Show hidden navigation on-click without JavaScript

by Sven Kunz - 20 May 2014

We all have seen many of those famous “Hamburgers” in headers while surfing on pages with our beloved mobile devices. So what is it all about?

As we have been used to build web pages for larger screens we were not forced to face the problem of available space that much and if so, well, we just had to add an overlay navigation on hover to add more links to our navigation.

This still works fine for desktop screens and maybe it will always do. But what happens to mobile devices such as smartphones or tablets?

Mostly there is no hover-event or mouseover on touch-devices. And there is probably not enough space to fit in all the navigation links to the screen, too.

The most common method is to hide the navigation and only show it to the user by touching an icon or wording. Nothing special so far, right? There are different ways to implement that and usually it is not worth thinking of different ways, it’s just so easy with JQuery and co.

But what about doing this without JavaScript? Is there any way to do so and if so, what will be the advantage?

So believe me, it is quite easy to get it done. You just need one more additional HTML element and two CSS selectors with six lines in total!

The explanation below will show you how:

1. First of all we are adding a <label> to our DOM. In our case we would like to add it to the <header>. But it can be placed everywhere you need it.
2. We now add the element we want to be triggered by the <label>. We go for the <nav> because we are building a hidden navigation.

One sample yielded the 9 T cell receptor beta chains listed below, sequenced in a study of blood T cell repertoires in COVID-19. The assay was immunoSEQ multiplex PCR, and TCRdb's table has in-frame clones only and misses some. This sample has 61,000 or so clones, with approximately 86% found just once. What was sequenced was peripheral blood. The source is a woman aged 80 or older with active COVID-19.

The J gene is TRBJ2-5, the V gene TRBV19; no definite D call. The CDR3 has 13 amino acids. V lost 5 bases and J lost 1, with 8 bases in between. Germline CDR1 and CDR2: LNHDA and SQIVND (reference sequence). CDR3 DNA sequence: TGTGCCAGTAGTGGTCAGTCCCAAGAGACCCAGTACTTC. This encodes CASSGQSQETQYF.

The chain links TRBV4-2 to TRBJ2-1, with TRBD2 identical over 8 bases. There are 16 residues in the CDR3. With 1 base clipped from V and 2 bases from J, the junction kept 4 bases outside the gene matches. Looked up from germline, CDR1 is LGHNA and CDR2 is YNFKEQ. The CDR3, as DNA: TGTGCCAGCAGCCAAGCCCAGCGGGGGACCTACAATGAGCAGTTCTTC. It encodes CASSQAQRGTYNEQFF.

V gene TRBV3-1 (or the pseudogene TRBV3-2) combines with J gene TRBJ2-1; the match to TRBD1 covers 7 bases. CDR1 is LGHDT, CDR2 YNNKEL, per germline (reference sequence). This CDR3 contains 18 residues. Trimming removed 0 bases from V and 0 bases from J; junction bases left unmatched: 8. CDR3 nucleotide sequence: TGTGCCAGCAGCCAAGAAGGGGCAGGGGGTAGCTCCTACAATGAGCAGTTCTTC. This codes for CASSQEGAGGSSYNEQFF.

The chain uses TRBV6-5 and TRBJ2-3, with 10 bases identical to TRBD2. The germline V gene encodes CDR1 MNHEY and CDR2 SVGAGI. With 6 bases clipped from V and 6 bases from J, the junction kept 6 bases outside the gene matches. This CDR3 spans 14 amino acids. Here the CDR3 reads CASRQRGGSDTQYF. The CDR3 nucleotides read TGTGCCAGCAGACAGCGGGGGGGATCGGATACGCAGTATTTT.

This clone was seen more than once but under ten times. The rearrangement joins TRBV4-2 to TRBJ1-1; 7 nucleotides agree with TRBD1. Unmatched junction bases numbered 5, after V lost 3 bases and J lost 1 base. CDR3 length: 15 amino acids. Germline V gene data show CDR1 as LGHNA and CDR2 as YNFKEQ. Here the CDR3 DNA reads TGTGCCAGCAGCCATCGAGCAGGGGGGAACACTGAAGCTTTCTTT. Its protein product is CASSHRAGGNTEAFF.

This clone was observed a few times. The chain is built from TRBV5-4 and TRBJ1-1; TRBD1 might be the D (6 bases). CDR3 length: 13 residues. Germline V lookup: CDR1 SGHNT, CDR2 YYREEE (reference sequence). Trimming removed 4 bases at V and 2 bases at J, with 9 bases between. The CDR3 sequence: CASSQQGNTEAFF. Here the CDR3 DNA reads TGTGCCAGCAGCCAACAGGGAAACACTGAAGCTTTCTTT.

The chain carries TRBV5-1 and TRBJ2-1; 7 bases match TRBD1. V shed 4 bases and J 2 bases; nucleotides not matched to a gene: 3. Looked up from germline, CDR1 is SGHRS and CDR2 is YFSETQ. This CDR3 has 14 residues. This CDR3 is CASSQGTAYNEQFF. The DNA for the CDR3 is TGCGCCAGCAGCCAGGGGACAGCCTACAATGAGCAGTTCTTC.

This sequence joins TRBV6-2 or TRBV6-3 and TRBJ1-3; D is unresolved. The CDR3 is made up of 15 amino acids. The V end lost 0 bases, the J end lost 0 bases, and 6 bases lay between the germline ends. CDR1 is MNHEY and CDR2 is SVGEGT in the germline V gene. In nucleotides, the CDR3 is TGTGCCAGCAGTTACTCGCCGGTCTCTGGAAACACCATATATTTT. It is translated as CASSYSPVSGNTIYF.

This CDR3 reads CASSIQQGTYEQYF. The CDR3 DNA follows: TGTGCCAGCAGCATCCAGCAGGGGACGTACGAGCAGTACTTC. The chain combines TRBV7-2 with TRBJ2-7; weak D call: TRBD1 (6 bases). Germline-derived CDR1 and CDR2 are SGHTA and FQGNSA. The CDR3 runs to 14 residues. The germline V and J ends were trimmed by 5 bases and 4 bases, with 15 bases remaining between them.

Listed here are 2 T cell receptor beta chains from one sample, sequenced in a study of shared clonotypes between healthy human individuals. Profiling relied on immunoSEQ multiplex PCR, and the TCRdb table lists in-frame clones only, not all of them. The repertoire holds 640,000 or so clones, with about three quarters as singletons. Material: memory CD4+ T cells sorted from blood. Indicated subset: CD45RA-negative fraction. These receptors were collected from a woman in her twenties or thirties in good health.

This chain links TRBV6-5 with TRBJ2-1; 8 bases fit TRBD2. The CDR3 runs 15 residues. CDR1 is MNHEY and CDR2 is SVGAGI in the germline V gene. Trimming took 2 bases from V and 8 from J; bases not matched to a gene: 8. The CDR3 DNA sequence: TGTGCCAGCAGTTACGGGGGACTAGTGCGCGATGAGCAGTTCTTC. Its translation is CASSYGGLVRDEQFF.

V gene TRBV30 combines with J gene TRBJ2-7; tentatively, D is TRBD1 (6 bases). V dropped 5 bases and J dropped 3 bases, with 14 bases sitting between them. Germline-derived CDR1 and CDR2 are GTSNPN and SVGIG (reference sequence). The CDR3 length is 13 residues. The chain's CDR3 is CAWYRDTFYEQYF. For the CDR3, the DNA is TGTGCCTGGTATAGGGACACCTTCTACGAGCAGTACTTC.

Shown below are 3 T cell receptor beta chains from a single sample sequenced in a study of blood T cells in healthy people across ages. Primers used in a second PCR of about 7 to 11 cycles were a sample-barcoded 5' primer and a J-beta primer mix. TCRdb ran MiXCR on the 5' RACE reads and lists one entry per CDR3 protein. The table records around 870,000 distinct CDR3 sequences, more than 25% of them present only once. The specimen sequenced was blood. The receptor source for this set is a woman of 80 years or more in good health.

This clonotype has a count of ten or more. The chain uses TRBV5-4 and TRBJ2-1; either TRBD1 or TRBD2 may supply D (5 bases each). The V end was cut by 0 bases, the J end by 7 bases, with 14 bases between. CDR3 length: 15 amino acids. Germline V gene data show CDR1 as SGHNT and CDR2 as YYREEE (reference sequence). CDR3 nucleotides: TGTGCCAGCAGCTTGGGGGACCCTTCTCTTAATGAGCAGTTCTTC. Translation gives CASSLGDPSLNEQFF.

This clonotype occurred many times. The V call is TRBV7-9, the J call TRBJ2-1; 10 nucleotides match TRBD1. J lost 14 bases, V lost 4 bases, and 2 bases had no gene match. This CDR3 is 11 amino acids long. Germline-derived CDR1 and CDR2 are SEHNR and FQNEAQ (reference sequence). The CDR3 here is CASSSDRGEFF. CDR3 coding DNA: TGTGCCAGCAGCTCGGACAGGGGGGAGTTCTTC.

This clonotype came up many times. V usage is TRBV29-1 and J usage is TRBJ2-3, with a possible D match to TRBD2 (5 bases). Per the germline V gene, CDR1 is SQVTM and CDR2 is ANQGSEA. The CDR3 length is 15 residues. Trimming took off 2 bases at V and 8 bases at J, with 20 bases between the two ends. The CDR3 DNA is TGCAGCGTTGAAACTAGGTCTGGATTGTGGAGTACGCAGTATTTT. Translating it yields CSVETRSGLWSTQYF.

3. Finally we add an <input> element to address the navigation. We are doing that by placing it as sibling element right before the <nav>. We use type “checkbox” to set it checked and unchecked with our <label>
<header>

<nav>
</nav>


Let's add some CSS to make it work:

1. We have to hide our navigation and of course the <input> element, we do not want to see.
2. To show the navigation by click on our <label> we add a display: block to the navigation if the <input> element will have the status :checked. We can address the sibling everywhere in the DOM but this perhaps won't work in every Browser. So we placed the <input> right before the <nav> element.
nav,
display: none;
}

display: block;
}


DEMO on Fiddle: http://jsfiddle.net/GLORIEN/YuzqF/

So what happened here? We take that state of the element to actually give the sibling element right behind a different style. In this example from “display: none” to “display: block”.

And we do that by using the CSS3 pseudo-class selector :checked http://www.w3.org/wiki/CSS/Selectors/pseudo-classes/:checked

As we can see it is very easy, very fast and you don’t need any JavaScript for it at all. If you are fine with adding an additional <input> element than it could possibly be your next on-click menu.

As already mentioned, it won’t work in every Browser. So as the pseudo-class is part of CSS3 there is no support in IE8 and below. Browser support: http://www.quirksmode.org/css/selectors/#t60 I also had some issues related to the ~ selector for siblings in Android-browsers on HTC Devices. So make sure to always check your work properly.